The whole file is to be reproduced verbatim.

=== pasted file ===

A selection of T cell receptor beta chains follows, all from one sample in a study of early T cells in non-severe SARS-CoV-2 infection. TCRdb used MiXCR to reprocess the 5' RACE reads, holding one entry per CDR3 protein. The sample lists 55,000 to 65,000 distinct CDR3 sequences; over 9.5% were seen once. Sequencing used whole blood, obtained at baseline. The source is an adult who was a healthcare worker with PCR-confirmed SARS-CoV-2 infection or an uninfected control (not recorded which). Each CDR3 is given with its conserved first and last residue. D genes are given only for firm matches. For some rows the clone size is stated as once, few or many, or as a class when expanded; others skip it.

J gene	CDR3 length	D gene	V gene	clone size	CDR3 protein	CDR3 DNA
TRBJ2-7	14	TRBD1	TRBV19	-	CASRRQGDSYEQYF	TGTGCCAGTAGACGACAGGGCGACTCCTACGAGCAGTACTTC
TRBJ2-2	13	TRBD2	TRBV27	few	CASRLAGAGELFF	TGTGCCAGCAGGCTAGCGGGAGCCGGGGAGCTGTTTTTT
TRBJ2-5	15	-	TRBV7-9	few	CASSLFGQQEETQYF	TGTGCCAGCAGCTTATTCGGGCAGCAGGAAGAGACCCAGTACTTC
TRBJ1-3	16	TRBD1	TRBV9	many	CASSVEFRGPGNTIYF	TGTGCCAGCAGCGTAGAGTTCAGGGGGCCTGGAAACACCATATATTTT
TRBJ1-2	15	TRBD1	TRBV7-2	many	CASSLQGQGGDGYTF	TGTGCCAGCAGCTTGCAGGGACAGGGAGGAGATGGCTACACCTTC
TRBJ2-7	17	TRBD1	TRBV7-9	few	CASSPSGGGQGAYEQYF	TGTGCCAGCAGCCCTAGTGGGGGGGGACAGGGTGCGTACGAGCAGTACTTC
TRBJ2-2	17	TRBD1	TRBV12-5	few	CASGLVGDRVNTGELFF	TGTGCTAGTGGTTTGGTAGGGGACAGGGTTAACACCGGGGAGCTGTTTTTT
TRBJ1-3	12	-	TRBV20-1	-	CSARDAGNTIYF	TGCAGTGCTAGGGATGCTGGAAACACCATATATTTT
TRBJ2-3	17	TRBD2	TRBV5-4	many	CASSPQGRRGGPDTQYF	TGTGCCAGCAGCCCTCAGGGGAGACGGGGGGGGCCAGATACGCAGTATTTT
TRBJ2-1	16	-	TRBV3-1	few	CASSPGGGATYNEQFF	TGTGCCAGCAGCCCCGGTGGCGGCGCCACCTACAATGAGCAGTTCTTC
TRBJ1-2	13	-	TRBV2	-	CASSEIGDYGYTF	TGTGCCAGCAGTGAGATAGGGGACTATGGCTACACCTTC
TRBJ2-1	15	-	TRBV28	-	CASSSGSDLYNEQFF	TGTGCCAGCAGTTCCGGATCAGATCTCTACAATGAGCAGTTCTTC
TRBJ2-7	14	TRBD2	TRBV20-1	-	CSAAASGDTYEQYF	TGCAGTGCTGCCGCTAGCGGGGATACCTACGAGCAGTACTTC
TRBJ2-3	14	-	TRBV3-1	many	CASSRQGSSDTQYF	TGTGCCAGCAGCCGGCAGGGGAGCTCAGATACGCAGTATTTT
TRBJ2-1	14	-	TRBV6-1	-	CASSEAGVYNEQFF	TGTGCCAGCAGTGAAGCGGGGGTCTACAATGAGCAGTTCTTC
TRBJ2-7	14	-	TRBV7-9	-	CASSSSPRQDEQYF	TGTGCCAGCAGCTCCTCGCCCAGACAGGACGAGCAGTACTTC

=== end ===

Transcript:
A selection of T cell receptor beta chains follows, all from one sample in a study of early T cells in non-severe SARS-CoV-2 infection. TCRdb used MiXCR to reprocess the 5' RACE reads, holding one entry per CDR3 protein. The sample lists 55,000 to 65,000 distinct CDR3 sequences; over 9.5% were seen once. Sequencing used whole blood, obtained at baseline. The source is an adult who was a healthcare worker with PCR-confirmed SARS-CoV-2 infection or an uninfected control (not recorded which). Each CDR3 is given with its conserved first and last residue. D genes are given only for firm matches. For some rows the clone size is stated as once, few or many, or as a class when expanded; others skip it.

J gene	CDR3 length	D gene	V gene	clone size	CDR3 protein	CDR3 DNA
TRBJ2-7	14	TRBD1	TRBV19	-	CASRRQGDSYEQYF	TGTGCCAGTAGACGACAGGGCGACTCCTACGAGCAGTACTTC
TRBJ2-2	13	TRBD2	TRBV27	few	CASRLAGAGELFF	TGTGCCAGCAGGCTAGCGGGAGCCGGGGAGCTGTTTTTT
TRBJ2-5	15	-	TRBV7-9	few	CASSLFGQQEETQYF	TGTGCCAGCAGCTTATTCGGGCAGCAGGAAGAGACCCAGTACTTC
TRBJ1-3	16	TRBD1	TRBV9	many	CASSVEFRGPGNTIYF	TGTGCCAGCAGCGTAGAGTTCAGGGGGCCTGGAAACACCATATATTTT
TRBJ1-2	15	TRBD1	TRBV7-2	many	CASSLQGQGGDGYTF	TGTGCCAGCAGCTTGCAGGGACAGGGAGGAGATGGCTACACCTTC
TRBJ2-7	17	TRBD1	TRBV7-9	few	CASSPSGGGQGAYEQYF	TGTGCCAGCAGCCCTAGTGGGGGGGGACAGGGTGCGTACGAGCAGTACTTC
TRBJ2-2	17	TRBD1	TRBV12-5	few	CASGLVGDRVNTGELFF	TGTGCTAGTGGTTTGGTAGGGGACAGGGTTAACACCGGGGAGCTGTTTTTT
TRBJ1-3	12	-	TRBV20-1	-	CSARDAGNTIYF	TGCAGTGCTAGGGATGCTGGAAACACCATATATTTT
TRBJ2-3	17	TRBD2	TRBV5-4	many	CASSPQGRRGGPDTQYF	TGTGCCAGCAGCCCTCAGGGGAGACGGGGGGGGCCAGATACGCAGTATTTT
TRBJ2-1	16	-	TRBV3-1	few	CASSPGGGATYNEQFF	TGTGCCAGCAGCCCCGGTGGCGGCGCCACCTACAATGAGCAGTTCTTC
TRBJ1-2	13	-	TRBV2	-	CASSEIGDYGYTF	TGTGCCAGCAGTGAGATAGGGGACTATGGCTACACCTTC
TRBJ2-1	15	-	TRBV28	-	CASSSGSDLYNEQFF	TGTGCCAGCAGTTCCGGATCAGATCTCTACAATGAGCAGTTCTTC
TRBJ2-7	14	TRBD2	TRBV20-1	-	CSAAASGDTYEQYF	TGCAGTGCTGCCGCTAGCGGGGATACCTACGAGCAGTACTTC
TRBJ2-3	14	-	TRBV3-1	many	CASSRQGSSDTQYF	TGTGCCAGCAGCCGGCAGGGGAGCTCAGATACGCAGTATTTT
TRBJ2-1	14	-	TRBV6-1	-	CASSEAGVYNEQFF	TGTGCCAGCAGTGAAGCGGGGGTCTACAATGAGCAGTTCTTC
TRBJ2-7	14	-	TRBV7-9	-	CASSSSPRQDEQYF	TGTGCCAGCAGCTCCTCGCCCAGACAGGACGAGCAGTACTTC